Healthy fats generally originate from plant-based sources such as nuts, seeds, oils obtained from vegetables, and avocados. They can also be located in oily fish such as salmon.
5. Take diabetes medication as prescribed.
Follow your doctor’s instructions carefully when taking diabetes medication. It is particularly vital that you use insulin to regulate your blood sugar levels.
Being deficient in insulin can put you at risk for having sudden spikes in your blood sugar. You should always bring your mealtime insulin with you when you go out. This is to prevent your blood sugar from increasing quickly when you’re eating away from your house.
6. Manage your stress level.
Whenever you experience anxiety, your adrenal glands secrete the hormone cortisol. Cortisol causes a reaction in the body where it is prepared to either battle or retreat. This response brings forth physical modifications in the body, like the dilating of the pupils and an increased heart rate. A study has shown that cortisol boosts blood sugar levels while simultaneously lowering insulin levels.
Chronic stress can be detrimental since cortisol levels stay heightened for a longer time frame than is considered beneficial. Extended emotional strain can result in health issues, including the possibility of experiencing spikes in one’s blood sugar level. Research has suggested that bloodstream glucose can be increased in people with type 2 diabetes as a result of cortisol.
A few examples of activities that may help relieve stress include exercising, writing in a journal, concentrating on deep breaths, and speaking to a therapist.
7. Try to lose a few pounds if you can.
If you are too heavy, slimming down could help keep your blood sugar levels steady and avoid sudden increases.
Lowering the amount of weight that you have by 5-10% can help to protect individuals at risk of getting diabetes and can help to regulate blood glucose levels in those who already have diabetes. For someone who weighs 200 pounds, this would mean shedding a range of 10-20 pounds.
Reducing your body weight enhances your body’s ability to regulate your blood sugar levels through increased insulin sensitivity.
8. Fiber-load your body.
Fiber aids in regulating blood sugar levels as it is even more effective than beneficial fats at slowing down the digestion of carbs. Fiber is a great tool for managing hunger levels as it can keep you satiated for longer periods of time, resulting in fewer desires for snacks and less of a rise in blood-sugar after eating.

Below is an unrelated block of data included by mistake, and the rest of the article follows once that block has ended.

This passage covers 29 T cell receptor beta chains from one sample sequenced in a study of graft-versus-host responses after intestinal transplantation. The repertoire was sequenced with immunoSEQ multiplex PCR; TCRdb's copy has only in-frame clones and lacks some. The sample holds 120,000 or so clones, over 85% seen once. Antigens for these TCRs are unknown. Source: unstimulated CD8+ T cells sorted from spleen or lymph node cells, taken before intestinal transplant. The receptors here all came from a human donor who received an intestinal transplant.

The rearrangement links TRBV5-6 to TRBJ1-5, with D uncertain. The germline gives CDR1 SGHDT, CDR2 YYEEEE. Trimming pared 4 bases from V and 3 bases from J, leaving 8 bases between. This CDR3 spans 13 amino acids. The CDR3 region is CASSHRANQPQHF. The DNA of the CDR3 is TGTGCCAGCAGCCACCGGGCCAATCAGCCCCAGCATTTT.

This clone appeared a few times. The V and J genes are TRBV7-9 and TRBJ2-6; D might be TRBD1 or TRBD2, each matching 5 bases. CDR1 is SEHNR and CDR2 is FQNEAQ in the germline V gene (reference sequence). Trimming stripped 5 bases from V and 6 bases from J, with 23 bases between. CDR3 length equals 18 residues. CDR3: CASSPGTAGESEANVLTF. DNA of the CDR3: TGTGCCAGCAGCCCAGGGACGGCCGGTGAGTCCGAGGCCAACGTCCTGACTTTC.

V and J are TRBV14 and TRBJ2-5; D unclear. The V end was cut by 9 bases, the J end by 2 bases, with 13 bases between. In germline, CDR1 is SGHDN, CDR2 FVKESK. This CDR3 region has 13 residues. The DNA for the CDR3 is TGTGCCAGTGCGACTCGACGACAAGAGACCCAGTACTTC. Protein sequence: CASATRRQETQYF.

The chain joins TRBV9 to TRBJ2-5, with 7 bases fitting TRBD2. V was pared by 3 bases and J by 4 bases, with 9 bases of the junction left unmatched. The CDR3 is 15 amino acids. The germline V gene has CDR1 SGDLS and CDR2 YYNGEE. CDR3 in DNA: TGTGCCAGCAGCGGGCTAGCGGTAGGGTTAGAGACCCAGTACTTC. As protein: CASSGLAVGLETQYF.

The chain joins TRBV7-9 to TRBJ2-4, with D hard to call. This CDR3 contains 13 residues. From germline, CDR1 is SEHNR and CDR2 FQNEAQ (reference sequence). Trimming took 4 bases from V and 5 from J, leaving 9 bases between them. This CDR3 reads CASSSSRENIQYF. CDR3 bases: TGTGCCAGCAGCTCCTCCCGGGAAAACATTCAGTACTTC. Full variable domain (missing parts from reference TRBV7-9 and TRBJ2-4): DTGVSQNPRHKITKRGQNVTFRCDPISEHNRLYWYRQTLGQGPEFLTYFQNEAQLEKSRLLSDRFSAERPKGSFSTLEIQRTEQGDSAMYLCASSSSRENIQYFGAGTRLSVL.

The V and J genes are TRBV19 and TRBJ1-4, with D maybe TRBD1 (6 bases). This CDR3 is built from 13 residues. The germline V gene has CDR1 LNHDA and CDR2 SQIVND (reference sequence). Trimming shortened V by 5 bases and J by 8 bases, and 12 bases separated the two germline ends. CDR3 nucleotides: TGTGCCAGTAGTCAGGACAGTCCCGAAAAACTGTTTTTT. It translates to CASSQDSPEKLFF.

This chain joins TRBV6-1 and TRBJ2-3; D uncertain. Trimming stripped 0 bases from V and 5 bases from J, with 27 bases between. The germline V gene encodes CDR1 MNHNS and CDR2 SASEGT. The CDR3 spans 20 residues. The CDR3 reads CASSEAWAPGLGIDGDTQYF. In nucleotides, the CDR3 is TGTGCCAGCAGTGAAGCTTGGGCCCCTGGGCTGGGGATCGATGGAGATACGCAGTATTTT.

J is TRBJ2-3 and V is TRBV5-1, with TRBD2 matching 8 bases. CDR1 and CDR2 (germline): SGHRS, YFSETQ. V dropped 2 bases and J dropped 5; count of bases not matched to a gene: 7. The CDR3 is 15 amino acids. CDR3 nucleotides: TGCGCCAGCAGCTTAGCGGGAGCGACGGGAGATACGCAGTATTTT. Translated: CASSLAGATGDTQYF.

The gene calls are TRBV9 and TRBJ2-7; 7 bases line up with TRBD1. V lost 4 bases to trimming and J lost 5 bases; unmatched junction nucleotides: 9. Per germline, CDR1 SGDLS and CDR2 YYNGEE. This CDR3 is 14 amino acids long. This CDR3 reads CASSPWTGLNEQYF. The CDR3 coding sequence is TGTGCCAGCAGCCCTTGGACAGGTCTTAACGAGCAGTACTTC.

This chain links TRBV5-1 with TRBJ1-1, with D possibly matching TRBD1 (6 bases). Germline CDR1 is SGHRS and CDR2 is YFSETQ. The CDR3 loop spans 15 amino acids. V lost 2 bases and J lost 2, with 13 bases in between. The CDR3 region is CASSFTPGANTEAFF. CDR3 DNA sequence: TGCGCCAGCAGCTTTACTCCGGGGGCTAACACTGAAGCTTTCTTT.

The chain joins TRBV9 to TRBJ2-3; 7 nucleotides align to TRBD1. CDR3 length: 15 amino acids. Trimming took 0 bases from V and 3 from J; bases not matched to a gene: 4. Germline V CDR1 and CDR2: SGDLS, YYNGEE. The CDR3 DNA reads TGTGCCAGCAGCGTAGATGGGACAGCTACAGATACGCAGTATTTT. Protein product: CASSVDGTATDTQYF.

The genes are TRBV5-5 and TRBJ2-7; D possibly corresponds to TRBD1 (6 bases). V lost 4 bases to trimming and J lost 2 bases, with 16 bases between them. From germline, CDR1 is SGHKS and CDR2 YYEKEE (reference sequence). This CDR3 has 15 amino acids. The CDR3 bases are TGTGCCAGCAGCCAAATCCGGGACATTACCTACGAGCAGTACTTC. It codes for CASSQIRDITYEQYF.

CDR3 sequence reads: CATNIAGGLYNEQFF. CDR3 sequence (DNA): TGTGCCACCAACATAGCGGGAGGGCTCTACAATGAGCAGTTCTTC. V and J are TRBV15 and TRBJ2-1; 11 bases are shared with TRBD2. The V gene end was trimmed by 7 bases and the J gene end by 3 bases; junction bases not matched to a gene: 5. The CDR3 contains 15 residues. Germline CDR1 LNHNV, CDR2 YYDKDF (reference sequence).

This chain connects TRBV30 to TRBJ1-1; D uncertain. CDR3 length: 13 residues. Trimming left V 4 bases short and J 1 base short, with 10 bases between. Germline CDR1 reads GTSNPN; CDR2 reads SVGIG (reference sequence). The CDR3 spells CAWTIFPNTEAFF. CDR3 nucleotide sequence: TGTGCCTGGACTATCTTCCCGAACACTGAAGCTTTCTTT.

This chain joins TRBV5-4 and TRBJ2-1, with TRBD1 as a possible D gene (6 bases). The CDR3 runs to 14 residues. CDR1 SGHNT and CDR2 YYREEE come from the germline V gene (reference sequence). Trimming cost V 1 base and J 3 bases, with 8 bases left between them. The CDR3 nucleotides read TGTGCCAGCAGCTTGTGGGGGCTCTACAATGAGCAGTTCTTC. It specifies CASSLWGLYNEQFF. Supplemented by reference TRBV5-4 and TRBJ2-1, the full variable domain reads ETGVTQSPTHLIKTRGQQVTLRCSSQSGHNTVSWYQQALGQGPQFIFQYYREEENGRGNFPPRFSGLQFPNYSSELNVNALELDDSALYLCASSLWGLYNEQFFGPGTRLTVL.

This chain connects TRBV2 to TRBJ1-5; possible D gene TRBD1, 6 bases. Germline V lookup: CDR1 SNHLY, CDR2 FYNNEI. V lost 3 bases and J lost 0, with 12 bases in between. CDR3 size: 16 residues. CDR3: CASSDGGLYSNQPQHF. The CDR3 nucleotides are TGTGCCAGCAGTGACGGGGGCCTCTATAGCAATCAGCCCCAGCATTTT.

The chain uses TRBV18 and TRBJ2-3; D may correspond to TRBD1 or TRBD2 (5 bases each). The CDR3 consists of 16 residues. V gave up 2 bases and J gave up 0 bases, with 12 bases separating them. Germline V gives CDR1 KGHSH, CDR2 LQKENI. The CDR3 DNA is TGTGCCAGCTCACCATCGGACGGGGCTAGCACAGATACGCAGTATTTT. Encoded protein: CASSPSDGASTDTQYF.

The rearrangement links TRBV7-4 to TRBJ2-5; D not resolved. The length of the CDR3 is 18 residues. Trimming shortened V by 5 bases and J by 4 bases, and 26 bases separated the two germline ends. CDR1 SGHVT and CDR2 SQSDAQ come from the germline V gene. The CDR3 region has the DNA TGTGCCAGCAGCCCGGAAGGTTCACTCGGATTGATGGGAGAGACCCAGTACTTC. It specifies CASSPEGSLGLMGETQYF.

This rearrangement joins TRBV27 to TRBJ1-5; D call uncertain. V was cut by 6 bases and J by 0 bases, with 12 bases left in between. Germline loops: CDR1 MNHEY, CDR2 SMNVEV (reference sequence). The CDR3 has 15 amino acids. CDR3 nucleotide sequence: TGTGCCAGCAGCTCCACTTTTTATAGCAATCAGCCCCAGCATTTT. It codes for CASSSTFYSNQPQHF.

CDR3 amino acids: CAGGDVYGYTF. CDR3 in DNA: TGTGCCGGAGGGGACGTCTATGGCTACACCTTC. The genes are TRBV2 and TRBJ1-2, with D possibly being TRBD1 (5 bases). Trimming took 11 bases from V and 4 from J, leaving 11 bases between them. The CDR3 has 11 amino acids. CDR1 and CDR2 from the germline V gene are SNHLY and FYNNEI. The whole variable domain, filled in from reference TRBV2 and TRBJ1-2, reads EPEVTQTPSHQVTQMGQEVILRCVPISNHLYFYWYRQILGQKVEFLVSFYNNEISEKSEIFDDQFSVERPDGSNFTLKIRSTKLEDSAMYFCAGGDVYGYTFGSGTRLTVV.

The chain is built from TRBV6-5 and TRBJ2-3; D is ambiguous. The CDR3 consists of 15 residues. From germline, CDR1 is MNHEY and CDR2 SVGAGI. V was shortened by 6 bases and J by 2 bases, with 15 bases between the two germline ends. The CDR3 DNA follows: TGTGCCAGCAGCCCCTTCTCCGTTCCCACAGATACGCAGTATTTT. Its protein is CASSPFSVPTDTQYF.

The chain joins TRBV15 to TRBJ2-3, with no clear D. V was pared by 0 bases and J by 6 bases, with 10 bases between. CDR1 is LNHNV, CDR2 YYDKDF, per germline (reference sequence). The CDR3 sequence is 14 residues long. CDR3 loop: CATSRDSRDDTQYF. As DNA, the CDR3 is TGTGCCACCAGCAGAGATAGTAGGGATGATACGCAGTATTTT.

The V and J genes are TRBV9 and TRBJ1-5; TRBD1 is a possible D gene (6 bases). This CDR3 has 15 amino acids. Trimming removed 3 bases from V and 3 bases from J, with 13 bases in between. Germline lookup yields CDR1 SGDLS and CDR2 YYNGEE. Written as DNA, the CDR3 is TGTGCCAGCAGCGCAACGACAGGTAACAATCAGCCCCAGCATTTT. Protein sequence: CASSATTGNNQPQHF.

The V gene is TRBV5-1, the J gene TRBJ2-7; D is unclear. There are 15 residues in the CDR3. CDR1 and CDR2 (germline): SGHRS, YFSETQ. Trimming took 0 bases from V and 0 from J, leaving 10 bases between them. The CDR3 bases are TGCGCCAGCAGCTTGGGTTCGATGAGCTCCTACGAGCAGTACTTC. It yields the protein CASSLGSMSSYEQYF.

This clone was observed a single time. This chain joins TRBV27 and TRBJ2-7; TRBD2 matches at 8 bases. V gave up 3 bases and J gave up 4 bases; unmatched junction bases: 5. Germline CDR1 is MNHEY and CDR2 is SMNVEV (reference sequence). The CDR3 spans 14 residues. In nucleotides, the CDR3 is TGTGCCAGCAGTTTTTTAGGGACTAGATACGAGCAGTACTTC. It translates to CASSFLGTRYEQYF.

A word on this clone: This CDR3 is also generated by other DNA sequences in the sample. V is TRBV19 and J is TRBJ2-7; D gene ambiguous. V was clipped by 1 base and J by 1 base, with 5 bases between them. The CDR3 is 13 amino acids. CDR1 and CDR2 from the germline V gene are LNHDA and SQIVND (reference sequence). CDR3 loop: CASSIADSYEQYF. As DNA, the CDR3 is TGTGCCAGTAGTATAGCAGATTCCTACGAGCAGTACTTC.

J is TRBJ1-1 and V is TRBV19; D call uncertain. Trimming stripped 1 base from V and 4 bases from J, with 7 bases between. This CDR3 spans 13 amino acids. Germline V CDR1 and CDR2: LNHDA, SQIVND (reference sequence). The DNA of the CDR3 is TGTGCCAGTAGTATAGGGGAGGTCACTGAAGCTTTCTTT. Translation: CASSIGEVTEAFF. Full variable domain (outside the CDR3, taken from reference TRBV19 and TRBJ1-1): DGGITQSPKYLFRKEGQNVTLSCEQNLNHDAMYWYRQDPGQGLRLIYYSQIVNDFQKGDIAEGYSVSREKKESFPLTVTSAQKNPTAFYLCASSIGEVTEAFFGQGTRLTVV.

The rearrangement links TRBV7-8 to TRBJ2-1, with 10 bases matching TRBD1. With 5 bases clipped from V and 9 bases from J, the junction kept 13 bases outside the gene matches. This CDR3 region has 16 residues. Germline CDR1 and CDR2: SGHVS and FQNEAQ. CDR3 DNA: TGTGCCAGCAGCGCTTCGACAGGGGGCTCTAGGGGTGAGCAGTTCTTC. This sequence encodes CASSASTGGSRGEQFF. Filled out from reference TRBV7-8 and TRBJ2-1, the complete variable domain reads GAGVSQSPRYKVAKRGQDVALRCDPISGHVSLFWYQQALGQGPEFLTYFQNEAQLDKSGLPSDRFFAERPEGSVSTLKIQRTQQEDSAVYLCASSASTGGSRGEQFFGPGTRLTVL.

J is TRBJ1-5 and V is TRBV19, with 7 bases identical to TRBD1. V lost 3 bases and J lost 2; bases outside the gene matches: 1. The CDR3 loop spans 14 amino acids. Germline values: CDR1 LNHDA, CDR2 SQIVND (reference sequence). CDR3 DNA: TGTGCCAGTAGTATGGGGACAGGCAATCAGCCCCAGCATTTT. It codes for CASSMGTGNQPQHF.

Many high-fiber foods include:
- Veggies like broccoli, asparagus, and spinach (steamed or cooked)
- Berries (fresh or frozen)
- Nuts like walnuts and almonds (chopped up over cereal or salads)
- Sweet potatoes
9. Add cinnamon to your food.
Cinnamon can provide more than just a unique taste to your preferred meals. A 2013 study demonstrated that this zesty spice could be the answer to keeping blood sugar levels low and even bettering the creation of insulin.
10. Get enough sleep.
No quick fixes exist when it comes to regulating blood sugar. It is essential to get an adequate amount of quality sleep in order to ensure that blood sugar is regulated throughout the day. Make sure you are getting a minimum of seven hours of sleep each night to guarantee you receive adequate rest.
Getting a good nights’ sleep is essential for keeping your blood sugar regulated, so make it a point to go to bed early each night and make sure that you feel rested afterwards in the morning.
11. Plan your meals.
Be ready for whatever may come up and always have a healthy bite to eat on hand. In order to prevent a low blood sugar level, granola bars and glucose tablets can be consumed to decrease the probability of it occurring.
It is a wise choice to pre-arrange your meals in order to guarantee you are taking in the proper amount of necessary vitamins and minerals each day. It also simplifies managing blood sugar levels and avoids abrupt increases in sugar.
12. Get yourself an apple cider vinegar shot.
Apple cider vinegar has been praised for its capacity to combat bacteria and viruses when taken as a health supplement. It is not only beneficial for weight loss by burning fat, but it also promotes blood sugar regulation by increasing insulin production, assisting your kidneys to flush away toxins, and promoting digestive health.
The acetic acid in apple cider vinegar can assist your cells to believe the presence of glucose, heighten the effectiveness of insulin, reduce digestive enzymes which result in the breaking down of carbs, and increase the numbers of beneficial microorganisms in your gut.
Begin by combining 2 tsp of organic unpasteurized ACV with 8 oz of liquid and then consume it prior to each meal.
13. Drink plenty of water.
Water is absolutely essential for blood glucose control. Not drinking enough water can cause your blood sugar to go up, ultimately resulting in feelings of tiredness and irritability. Consuming water prevents drying out and supports your kidneys in getting rid of any unnecessary sugar through urine.
An appropriate amount for you to drink per day if you weigh 200 pounds would be half that number, which would be 100 ounces.
14. Cut back on processed foods.
One of the initial moves to promote better blood sugar regulation is to cut out processed food and substitute these with nutrient-dense, whole foods such as fruits, veggies, pulses, nuts, seeds, lean meats, and fish. The huge majority of prepared foods are filled with sugar, processed carbs, processed grains, and synthetic ingredients, but provide little dietary fiber or protein to regulate your blood sugar levels. Removing these dishes from your eating plan will definitely have a large effect on your body weight and total well-being.
15. Move more, stress less.
If you’re not very active and typically have a desk job or other inactivity, it could be one of the largest contributors to managing your blood sugar—particularly if you have had issues with your blood sugar being too low in the past. Take regular breaks at work, including standing up at least once an hour, taking a walk around the office building whenever possible, and using the stairs in place of elevators.
It is essential to handle stress since emotional suffering can usually lead to consuming more food than necessary and hence, putting on weight. Reduce your mental tension through activities like:
- Meditating or practicing yoga.
- Getting enough rest.
- Listening to calming music and taking regular walks outside.
Improving glucose levels begins with making minor adjustments to the dietary intake. Keep in mind that your way of life and eating routine can impact your blood sugar–from stress regulation and slumber customs down to the amount you drink and your activity schedules.
Give these strategies a go, one after the other, until you locate something that works well for you.